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Coast Guard stresses need for more funding: ‘We need to be made whole’

WASHINGTON (Sinclair Broadcast Group) – The Commandant of the U.S. Coast Guard made an appeal to lawmakers Wednesday for a much-needed increase in funding to sustain the strain placed on their resources created by the 2017 hurricane season.

The Senate Commerce, Science, & Transportation Committee, Subcommittee on Oceans, Atmosphere, Fisheries, and Coast Guard held a hearing Wednesday with the purpose of examining the role of the Coast Guard in preparing for these natural disasters.

Chairman of the Subcommittee Sen. Dan Sullivan, R-Alaska, opened the meeting by addressing the work of the Coast Guard during Hurricanes Harvey, Irma and Maria.

“The recent hurricanes that have made landfall this year, have significantly stretched the coast guards service capabilities,” Sullivan said. “In these three disasters alone, the Coast Guard has rescued 11,000 Americans utilizing 95 aircraft, 55 cutters, 129 rescue craft, and mobilized at least 3,000 additional personnel.”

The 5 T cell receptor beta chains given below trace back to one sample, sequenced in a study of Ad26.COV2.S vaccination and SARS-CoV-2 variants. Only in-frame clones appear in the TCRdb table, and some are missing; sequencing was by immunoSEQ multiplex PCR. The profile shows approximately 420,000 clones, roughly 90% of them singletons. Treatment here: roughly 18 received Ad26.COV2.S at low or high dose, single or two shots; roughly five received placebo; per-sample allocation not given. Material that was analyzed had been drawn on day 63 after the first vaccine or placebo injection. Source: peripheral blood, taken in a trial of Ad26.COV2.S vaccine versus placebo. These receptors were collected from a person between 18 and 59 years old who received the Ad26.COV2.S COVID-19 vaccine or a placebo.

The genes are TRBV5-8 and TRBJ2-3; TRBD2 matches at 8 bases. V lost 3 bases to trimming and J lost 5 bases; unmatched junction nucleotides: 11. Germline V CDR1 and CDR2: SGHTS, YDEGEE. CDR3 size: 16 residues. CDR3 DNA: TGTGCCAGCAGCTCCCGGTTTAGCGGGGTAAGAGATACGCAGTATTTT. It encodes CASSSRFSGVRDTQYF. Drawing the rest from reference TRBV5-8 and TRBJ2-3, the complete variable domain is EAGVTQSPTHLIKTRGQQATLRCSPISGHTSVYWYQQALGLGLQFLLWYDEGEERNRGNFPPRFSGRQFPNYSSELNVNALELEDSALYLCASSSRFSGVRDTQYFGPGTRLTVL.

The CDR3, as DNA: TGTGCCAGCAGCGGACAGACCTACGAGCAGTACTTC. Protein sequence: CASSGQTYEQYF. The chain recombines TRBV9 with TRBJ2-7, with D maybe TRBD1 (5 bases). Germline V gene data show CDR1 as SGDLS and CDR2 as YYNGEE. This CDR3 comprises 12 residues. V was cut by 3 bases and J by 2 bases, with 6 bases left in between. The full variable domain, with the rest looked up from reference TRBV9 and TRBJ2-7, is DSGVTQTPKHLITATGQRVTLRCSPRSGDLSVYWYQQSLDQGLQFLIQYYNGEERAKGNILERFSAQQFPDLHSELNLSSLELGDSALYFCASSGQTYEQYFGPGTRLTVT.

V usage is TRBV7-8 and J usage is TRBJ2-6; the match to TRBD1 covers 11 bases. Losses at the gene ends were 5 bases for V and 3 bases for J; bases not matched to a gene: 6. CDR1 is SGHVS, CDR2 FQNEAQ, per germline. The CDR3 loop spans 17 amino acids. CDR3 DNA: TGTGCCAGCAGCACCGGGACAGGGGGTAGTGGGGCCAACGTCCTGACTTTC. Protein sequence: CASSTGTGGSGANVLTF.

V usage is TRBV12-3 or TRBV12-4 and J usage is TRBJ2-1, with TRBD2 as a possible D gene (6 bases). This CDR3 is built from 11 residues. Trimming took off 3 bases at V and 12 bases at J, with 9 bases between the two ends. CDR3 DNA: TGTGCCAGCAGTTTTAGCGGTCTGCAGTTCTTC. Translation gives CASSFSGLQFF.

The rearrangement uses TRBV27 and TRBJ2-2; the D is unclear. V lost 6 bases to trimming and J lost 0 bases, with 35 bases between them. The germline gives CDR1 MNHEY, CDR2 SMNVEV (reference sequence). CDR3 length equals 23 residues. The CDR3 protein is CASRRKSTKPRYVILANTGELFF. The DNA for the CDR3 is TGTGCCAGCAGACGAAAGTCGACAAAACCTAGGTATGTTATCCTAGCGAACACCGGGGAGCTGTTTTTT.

Ranking Member Sen. Gary Peters, D- Mich., cautioned the 2017 hurricane season is just one season and that “winter is coming,” borrowing the phrase from HBO hit show “Game of Thrones.”

“I want to emphasize that the coast guard’s missions will not stop because the weather is getting colder,” Peters said. “If we do not ensure that service members have the right equipment. If we do not ensure that they are being taken care of in terms of retirement and medical benefits then we are not doing our job.”